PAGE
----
As a result, our compiler includes a library of these architecture elements, which can also be considered instructions, storage and interconnection schemes for connecting them, together with optimized implementations.
The challenges and innovations in the compiler technology we have developed lie in fast algorithms that analyze the candidate loop to be customized, and then assemble the execution vehicle best-suited for it using the menu of available (prebuilt) components from the proprietary instruction-set architecture choices. The approach involves taking the application kernel such as the body of a loop, and matching it to the architecture's elements: data path, storage and interconnect.
The resulting elements are then chosen from the library and assembled to yield the net-list implementing the kernel under consideration. During this process of assembly, various geometric constraints that dictate the behavior of the assembled net-list on the FPGA are considered and optimizations are included aimed at improving such behavior.
The compute-intensive kernel of the application is taken into an intermediate representation---typically a program dependence graph. In so doing, the compute-intensive components, invariably loop bodies that are candidates for customization, are first parallelized at two levels: at the level of loops--applying such classical transformations such as distribution, unrolling, tiling and others---as well as at the fine-grained instruction level to enhance and help leverage instruction-level parallelism, or ILP.
The resulting parallelized pieces of code are further analyzed and optimized for de ployment in custom form on the target reconfigurable platform. To deploy these parallel loop bodies in custom form, we've adopted a two-tiered approach. First, the highly parallel loop body is instantiated using the prebuilt instruction-set architecture elements with novel enhancements to technology referred to in the compiler construction world as code-generation. Here, a challenge is to ensure that the architecture repertoire is adequate from the perspective of providing customized solutions to any embedded application that is likely to be encountered.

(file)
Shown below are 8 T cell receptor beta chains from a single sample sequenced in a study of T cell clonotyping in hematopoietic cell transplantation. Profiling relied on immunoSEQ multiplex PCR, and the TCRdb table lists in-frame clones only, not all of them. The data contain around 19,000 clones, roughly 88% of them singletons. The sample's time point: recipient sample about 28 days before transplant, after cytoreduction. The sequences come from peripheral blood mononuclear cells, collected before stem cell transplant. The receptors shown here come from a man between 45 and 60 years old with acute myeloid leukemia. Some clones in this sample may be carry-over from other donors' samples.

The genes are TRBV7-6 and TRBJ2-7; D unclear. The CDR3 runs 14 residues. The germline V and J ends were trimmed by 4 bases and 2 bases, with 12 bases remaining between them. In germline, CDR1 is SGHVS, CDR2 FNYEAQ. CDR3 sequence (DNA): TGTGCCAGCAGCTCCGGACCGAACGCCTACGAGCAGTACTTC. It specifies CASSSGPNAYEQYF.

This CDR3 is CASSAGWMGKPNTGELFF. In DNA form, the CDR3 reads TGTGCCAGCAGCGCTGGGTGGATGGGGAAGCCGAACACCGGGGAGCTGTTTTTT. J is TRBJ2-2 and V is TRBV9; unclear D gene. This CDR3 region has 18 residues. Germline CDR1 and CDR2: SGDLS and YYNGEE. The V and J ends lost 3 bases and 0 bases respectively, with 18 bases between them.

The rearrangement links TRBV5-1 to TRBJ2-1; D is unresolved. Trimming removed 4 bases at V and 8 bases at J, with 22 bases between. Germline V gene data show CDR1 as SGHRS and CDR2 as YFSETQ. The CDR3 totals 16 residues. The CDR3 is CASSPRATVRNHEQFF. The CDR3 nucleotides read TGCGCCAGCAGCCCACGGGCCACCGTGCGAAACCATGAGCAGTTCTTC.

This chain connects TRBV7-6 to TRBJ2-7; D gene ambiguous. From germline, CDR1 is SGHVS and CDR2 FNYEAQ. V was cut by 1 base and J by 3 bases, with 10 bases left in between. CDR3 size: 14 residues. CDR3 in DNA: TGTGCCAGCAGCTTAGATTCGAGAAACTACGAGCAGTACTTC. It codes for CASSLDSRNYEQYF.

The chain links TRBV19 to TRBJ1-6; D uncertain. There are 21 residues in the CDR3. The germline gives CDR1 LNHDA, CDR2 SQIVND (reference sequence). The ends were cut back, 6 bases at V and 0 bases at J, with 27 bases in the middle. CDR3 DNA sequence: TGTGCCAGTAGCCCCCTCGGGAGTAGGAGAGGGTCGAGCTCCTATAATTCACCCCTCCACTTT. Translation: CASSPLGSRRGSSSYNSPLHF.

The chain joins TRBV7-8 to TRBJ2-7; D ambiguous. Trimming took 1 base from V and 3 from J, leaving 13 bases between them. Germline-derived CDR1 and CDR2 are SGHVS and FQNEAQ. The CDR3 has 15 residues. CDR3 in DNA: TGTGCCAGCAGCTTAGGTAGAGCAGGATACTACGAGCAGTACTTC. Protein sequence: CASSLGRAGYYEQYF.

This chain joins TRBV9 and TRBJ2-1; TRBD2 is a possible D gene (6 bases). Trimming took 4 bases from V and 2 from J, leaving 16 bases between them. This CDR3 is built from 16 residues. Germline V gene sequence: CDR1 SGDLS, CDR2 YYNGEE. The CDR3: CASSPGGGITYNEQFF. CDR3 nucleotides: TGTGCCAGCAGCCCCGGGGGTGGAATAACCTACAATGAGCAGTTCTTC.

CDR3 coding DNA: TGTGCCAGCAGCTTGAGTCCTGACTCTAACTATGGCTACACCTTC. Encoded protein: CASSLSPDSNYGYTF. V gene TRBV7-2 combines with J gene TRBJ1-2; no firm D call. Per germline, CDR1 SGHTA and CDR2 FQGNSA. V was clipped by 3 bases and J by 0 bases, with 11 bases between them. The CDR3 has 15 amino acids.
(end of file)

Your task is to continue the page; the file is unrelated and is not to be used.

Consequently, significant time and effort has been invested in developing such a repertoire or library of designs, which can then be selected to best suit the needs of any given loop body. At the end of this step, the operators of the program graph will all be assigned appropriate computational units from the prebuilt repertoire, as well as storage elements and mechanics for interconnecting them to maintain and transfer the data being computed.
The n, as a second crucial step, a variety of compiler optimizations are performed that take the results of the first step and "map" them onto the two-dimensional geometry offered by the surface of the reconfigurable part of the target hardware platform such as a CSOC. The result is a highly parallelized and optimized form of the computational kernel, delivered in some standard net-list format such as EDIF.
Again, to keep compilation times and hence time-to-market low, a key concern is to ensure that the above-mentioned two steps be realized using fast algorithms. We have taken this concern into account, balancing it against the need to ensure the resulting mappings and instantiations are indeed efficient along the various dimensions of customization of interest such as power, time and size of the resulting design.
This is achieved by a range of fast two-dimensional optimizations that explore and map the results of the first step onto the surface of the reconfigurable part, so that the constraints and e xpectations imposed by the designer are met.
In so doing, these optimizations leverage existing knowledge from the substantial area of compiler optimizations for ILP---the commercial form of ILP being embodied in processors that were co-developed by Hewlett-Packard Co. and Intel Corp. as part of the IA-64 program and referred to as Explicitly Parallel Instruction Computing (Epic ) as well as cost models we've developed that guide the adaptation and further innovation of these techniques to be relevant in the context of reconfigurable hardware.